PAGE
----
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Basic requirements of a Chess Coach

What should a Chess Instructor be able to teach a student ?

This important and basic question often times is over looked by parents and school administrators when they are presented with slick advertising and hyped up claims of a company that is hiring novices off of Craigslist. If we believe that chess study is an important logic and skill building exercise for ourselves and our children then we must take care to insure instructors and coaches are able to properly present the concepts and have mastered the basic building blocks of chess.
 
This list is intended for the coaching of absolute beginners through intermediate level players. Prerequisite knowledge for coaching of more advanced tournament players (ratings higher than 1200) is naturally a more extensive list.

1. They are able demonstrate all of the basic rules of chess: Movement of the pieces including all the conditions of castling, checkmate, check, all the conditions of a drawn game, how to properly set up a chess set and last but not least the rule of Enpassant.. I am always saddened when I go to scholastic chess tournaments and I see how many children have not been properly taught how to even set up a chess board.

2. A chess instructor should be able to demonstrate all of the minimal checkmate techniques of the game. How to checkmate with King and Queen vs. King, King and Rook vs. King and even the more difficult King +Two Bishops and Bishop +Knight vs. King. Ask your current chess coach how to demonstrate these four basic scenarios and you may be surprised at his our her's lack of knowledge ! If they can not teach you how to win the most basic situations then how is it possible for them to help you graduate the novice stage.

3. A chess instructor should be able to teach the principals and basic stratagems of the three phases of the chess game (opening, middle game and endgame). The mastery of these three parts of chess should be the meat and bones of any chess education. More books have been written on these elements than almost any subject ! The strength of a qualified coach will rest in his ability to convey the principals and analysis of these elements. So good questions to ask would be, "What am I trying to accomplish in the Opening ? What are the typical plans for both sides in a certain Middle game ? What factors should I take into consideration when I am playing the Endgame in chess ?"

4. A chess instructor should teach proper conduct and sportsmanship. This one should be obvious, but sadly I have witnessed many coaches (and parents and players) place the value of winning above all other things...including following the rules! Chess is only a game and potentially a wonderful way to mold our minds into being more logical and creative. Keep the game clean and remember that there is more to chess (and life) than winning at all costs !
 
Carl Boor is a proffessional Chess Instructor who teaches online, in person and in schools and community centers.
 

Comments


  • 16 months ago

    XavierPadilla

    I am far away from meeting those requisites, mainly checkmates B+B and B+N, and typical plans in certain middle games, not to mention I do know the main moves for popular openings; but still I am willing to teach kids how to play (point #1), because chess is extremely unpopular where I live.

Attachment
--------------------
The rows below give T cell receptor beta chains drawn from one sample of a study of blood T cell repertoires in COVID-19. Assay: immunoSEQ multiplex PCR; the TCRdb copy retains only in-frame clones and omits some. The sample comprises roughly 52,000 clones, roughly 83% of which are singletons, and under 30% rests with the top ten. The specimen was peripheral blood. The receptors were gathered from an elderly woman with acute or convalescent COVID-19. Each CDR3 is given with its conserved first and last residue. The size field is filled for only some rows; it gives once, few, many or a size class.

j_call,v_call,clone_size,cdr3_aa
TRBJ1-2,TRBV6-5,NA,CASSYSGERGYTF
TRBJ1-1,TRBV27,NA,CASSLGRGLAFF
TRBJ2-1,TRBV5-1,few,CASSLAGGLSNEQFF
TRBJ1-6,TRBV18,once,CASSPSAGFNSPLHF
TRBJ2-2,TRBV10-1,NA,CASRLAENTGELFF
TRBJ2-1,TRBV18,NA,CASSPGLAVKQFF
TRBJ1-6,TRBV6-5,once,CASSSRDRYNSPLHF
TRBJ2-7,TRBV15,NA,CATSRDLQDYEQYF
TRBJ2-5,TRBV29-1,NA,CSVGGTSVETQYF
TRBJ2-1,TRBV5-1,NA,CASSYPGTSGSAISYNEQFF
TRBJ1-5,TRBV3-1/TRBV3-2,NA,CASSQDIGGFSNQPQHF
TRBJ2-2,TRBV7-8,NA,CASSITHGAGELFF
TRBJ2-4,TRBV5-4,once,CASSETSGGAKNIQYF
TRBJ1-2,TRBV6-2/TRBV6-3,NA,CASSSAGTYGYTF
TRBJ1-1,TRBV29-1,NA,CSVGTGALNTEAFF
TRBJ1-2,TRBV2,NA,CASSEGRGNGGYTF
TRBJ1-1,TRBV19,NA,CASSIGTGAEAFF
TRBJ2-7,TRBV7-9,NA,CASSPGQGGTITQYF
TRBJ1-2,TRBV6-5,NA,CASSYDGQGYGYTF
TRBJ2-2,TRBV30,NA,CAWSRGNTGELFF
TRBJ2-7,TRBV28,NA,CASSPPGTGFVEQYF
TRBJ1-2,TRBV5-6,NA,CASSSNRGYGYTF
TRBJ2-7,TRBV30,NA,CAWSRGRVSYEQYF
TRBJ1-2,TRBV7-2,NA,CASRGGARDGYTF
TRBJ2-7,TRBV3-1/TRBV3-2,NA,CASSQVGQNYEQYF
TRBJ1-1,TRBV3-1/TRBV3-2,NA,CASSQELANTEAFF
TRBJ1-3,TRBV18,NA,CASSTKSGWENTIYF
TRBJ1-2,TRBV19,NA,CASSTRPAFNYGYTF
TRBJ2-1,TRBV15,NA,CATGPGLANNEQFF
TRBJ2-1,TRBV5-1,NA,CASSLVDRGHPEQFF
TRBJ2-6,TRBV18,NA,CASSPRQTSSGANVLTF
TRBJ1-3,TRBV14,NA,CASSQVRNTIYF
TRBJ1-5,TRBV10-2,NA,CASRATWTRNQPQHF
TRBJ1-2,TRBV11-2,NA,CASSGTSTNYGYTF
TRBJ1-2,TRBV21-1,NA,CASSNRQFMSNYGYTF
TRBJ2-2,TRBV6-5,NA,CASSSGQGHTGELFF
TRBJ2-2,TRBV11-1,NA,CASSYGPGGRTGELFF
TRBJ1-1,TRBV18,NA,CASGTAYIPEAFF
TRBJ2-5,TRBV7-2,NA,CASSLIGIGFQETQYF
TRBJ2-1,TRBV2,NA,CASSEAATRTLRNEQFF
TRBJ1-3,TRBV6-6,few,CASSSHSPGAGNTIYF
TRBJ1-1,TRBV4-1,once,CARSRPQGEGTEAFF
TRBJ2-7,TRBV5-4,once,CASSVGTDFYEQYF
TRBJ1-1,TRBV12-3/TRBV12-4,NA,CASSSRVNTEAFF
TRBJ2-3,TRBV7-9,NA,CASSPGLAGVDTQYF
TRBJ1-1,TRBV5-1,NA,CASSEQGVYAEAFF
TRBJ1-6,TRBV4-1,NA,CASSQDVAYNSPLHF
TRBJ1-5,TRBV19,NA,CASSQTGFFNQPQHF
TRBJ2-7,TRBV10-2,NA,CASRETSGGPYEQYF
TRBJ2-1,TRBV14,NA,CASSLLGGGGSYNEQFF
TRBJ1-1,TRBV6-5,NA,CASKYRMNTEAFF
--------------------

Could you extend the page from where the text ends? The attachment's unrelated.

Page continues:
Such lessons will be free of charge, of course, and if I spot a kid ready to make it to the next level, I will encourage him/her to seek help with one of very few strong players I know here in town.

  • 16 months ago

    UIUCBoss

    I agree. Also the ability to checkmate with a knight and a bishop shows a good understand of piece harmony and how two very different pieces can work together to control squares and to trap a king. I also agree that it seems that anyone can teach chess nowadays...and that is not a good thing. Just yesterday, I visited a friend who had a sibling getting a chess lesson. I witnessed this coach preaching slanderous things every few minutes. For example, he was showing an endgame that was dead drawn, but saying it was winnable for one side. Another time he played a training game with his student and literally hung a piece on move 4! 

    1.e4 e5 2.Nf3 d6 3.Bc4 Nc6 4.Ng5 ... I later asked my friend how much he was charging for lessons...30 bucks an hour! 

    I wish I could charge that much for chess lessons...

  • 16 months ago

    FM Boorchess

    K+B vs. K is not needed to teach a beginner, nor is knowledge of algebra needed to teach a 1st grader the basics of mathmatics. I do however think it is a good idea that grade school teachers have a grasp of the higher level concepts so that they can lay the foundation for the students to be on the right path. The case is similar in chess; a chess teacher should be able to move the student along the path of knowledge, not just an introduction and then endless wheel spinning or worse yet hold them back due to their own lack of knowledge. The trouble these days is that there is a glut of people teaching chess who are not qualified. The consumer public is unaware of this and needs to be able to make an informed purchase. There is virtually zero standards or information on the coaching of chess and thus we have the current wild west scenarios. That is the point of my post, to educate and inform and let the reader come to their own conclusions.

  • 16 months ago

    patterner

    Good article, in general.

    My only quibble is that while being able to show the *position(s)* of K+B+N v K checkmate is good, I'm not sure that teaching the method, especially to beginning scholastic players, is necessary, nor should it be a disqualifying condition I would think.

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